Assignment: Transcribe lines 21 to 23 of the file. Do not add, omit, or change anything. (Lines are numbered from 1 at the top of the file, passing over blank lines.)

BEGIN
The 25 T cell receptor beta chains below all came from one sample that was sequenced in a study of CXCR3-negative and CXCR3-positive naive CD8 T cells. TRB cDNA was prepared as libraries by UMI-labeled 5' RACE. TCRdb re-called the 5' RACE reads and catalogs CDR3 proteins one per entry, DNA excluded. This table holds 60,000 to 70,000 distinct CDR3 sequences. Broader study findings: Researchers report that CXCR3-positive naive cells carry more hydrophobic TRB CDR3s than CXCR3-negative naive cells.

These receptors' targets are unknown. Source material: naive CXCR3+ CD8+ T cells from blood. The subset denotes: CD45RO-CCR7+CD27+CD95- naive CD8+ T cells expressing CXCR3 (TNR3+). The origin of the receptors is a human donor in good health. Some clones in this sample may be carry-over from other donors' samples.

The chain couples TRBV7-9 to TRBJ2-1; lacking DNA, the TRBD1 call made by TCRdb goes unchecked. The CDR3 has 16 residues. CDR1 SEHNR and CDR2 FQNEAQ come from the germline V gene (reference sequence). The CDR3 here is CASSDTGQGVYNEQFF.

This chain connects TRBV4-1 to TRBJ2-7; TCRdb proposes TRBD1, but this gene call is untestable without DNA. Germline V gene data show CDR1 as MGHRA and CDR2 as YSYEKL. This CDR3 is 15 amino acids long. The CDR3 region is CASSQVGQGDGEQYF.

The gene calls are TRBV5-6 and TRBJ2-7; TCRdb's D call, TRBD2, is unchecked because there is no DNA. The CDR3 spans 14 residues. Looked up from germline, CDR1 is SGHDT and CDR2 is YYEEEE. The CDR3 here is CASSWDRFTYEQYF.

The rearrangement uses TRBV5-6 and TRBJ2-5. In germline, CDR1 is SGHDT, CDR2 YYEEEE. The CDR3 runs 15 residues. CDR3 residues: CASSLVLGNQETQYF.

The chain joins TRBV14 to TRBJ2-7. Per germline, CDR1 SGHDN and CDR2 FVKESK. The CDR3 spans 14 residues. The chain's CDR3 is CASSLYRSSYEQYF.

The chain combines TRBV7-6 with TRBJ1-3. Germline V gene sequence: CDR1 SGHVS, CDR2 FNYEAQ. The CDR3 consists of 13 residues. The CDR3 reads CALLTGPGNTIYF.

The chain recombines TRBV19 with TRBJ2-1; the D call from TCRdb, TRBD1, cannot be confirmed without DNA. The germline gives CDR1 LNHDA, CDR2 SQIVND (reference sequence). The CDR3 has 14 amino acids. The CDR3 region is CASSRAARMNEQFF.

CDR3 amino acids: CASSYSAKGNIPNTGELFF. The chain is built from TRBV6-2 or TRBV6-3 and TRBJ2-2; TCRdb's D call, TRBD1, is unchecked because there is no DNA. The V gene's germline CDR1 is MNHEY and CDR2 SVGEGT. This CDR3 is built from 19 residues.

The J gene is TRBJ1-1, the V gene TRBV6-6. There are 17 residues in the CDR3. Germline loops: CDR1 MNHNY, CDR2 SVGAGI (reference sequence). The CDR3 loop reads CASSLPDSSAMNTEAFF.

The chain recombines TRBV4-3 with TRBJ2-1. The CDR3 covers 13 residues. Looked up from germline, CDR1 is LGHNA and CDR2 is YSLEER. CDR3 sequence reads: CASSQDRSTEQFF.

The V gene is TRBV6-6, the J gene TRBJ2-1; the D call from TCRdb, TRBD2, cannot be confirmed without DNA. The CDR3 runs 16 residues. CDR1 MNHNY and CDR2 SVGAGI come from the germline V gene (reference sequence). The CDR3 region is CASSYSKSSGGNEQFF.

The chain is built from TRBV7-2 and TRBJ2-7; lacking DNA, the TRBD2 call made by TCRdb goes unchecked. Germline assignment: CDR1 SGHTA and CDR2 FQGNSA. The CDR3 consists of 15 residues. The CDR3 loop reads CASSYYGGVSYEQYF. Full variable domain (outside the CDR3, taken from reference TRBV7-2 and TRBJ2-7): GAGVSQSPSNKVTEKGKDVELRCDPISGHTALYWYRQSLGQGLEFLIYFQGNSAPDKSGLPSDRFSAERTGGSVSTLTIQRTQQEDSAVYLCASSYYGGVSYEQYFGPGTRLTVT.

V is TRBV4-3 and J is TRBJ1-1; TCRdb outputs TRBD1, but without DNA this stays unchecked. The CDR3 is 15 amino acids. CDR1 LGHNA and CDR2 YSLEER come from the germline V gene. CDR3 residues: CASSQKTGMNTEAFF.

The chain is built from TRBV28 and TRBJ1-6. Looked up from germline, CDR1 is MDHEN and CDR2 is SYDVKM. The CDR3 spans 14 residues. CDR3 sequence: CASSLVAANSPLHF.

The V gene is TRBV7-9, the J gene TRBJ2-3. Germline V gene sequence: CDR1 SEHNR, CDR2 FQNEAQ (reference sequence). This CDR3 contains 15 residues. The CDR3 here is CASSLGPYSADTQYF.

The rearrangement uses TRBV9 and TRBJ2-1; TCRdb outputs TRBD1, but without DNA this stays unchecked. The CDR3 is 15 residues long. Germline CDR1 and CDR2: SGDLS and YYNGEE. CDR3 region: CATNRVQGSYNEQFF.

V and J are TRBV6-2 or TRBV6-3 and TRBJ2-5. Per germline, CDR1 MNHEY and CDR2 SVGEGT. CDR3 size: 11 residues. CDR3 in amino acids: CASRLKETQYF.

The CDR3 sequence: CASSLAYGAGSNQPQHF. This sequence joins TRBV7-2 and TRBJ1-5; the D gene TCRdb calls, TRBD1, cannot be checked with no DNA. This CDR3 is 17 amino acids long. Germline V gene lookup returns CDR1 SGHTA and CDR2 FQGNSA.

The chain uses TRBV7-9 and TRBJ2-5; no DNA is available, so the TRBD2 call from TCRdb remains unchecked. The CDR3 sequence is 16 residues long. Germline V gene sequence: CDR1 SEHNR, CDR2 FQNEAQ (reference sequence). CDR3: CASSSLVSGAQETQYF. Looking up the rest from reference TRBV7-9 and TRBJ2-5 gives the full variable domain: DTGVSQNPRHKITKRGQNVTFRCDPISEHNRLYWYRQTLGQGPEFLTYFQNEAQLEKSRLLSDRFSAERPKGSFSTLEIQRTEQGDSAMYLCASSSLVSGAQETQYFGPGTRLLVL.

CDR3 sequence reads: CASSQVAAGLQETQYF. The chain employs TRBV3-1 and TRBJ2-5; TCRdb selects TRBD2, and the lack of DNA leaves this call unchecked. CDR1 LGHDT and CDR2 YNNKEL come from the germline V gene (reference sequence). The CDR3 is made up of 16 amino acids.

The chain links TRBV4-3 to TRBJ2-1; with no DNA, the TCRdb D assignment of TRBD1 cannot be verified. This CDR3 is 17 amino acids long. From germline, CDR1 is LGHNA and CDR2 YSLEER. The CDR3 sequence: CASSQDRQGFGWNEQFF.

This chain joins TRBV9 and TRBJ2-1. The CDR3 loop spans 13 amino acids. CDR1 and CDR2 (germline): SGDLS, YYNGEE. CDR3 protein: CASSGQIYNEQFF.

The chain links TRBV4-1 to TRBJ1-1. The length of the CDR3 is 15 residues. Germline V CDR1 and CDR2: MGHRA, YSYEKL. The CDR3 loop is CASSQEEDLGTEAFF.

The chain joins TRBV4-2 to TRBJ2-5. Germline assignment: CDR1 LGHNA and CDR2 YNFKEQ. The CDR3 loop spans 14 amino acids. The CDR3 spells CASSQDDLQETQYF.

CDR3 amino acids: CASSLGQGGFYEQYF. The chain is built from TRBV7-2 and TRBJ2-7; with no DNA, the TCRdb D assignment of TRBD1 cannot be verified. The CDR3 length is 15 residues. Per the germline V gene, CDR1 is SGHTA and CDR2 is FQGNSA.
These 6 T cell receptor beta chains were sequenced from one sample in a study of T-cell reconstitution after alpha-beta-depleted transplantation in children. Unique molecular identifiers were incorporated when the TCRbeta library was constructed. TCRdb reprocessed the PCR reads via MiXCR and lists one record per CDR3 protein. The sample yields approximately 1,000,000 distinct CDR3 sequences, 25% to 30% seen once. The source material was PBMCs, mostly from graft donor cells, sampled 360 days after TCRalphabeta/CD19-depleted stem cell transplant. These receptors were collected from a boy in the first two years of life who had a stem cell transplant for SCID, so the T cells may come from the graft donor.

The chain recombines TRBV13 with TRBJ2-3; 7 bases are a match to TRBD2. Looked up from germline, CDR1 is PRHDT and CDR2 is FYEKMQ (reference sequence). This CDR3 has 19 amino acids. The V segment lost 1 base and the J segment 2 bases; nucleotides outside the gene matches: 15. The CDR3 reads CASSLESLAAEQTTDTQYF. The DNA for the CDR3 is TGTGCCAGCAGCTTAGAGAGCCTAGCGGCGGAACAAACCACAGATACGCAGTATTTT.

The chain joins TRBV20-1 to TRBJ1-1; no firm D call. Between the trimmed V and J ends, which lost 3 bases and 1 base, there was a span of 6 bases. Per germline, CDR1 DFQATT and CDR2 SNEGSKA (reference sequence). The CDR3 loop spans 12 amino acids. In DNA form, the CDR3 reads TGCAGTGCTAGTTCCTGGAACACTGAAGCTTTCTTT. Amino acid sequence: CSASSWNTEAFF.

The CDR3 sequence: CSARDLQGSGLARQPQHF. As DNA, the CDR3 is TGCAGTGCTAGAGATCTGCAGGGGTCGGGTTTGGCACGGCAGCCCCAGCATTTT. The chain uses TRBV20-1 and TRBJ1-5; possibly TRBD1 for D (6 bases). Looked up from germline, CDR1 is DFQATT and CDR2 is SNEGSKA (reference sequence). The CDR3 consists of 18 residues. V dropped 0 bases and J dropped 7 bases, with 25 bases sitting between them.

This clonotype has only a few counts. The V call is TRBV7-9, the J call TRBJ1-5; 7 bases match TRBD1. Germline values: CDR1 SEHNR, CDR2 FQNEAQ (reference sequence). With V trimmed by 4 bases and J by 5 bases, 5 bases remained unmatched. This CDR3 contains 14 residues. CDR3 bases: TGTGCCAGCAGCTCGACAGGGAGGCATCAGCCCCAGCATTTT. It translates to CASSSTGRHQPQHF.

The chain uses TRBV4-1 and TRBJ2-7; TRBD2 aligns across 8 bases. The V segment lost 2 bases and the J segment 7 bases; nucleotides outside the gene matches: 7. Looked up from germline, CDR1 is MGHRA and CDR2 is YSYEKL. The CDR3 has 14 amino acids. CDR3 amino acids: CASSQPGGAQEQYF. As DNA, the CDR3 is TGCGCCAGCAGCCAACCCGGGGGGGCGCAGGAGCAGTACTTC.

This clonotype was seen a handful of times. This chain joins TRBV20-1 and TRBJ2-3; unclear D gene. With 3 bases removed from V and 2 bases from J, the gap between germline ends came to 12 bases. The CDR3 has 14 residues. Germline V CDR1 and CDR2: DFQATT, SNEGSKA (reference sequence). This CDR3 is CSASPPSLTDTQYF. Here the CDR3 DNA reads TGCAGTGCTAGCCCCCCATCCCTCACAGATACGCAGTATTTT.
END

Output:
The chain uses TRBV7-9 and TRBJ2-5; no DNA is available, so the TRBD2 call from TCRdb remains unchecked. The CDR3 sequence is 16 residues long. Germline V gene sequence: CDR1 SEHNR, CDR2 FQNEAQ (reference sequence). CDR3: CASSSLVSGAQETQYF. Looking up the rest from reference TRBV7-9 and TRBJ2-5 gives the full variable domain: DTGVSQNPRHKITKRGQNVTFRCDPISEHNRLYWYRQTLGQGPEFLTYFQNEAQLEKSRLLSDRFSAERPKGSFSTLEIQRTEQGDSAMYLCASSSLVSGAQETQYFGPGTRLLVL.

CDR3 sequence reads: CASSQVAAGLQETQYF. The chain employs TRBV3-1 and TRBJ2-5; TCRdb selects TRBD2, and the lack of DNA leaves this call unchecked. CDR1 LGHDT and CDR2 YNNKEL come from the germline V gene (reference sequence). The CDR3 is made up of 16 amino acids.

The chain links TRBV4-3 to TRBJ2-1; with no DNA, the TCRdb D assignment of TRBD1 cannot be verified. This CDR3 is 17 amino acids long. From germline, CDR1 is LGHNA and CDR2 YSLEER. The CDR3 sequence: CASSQDRQGFGWNEQFF.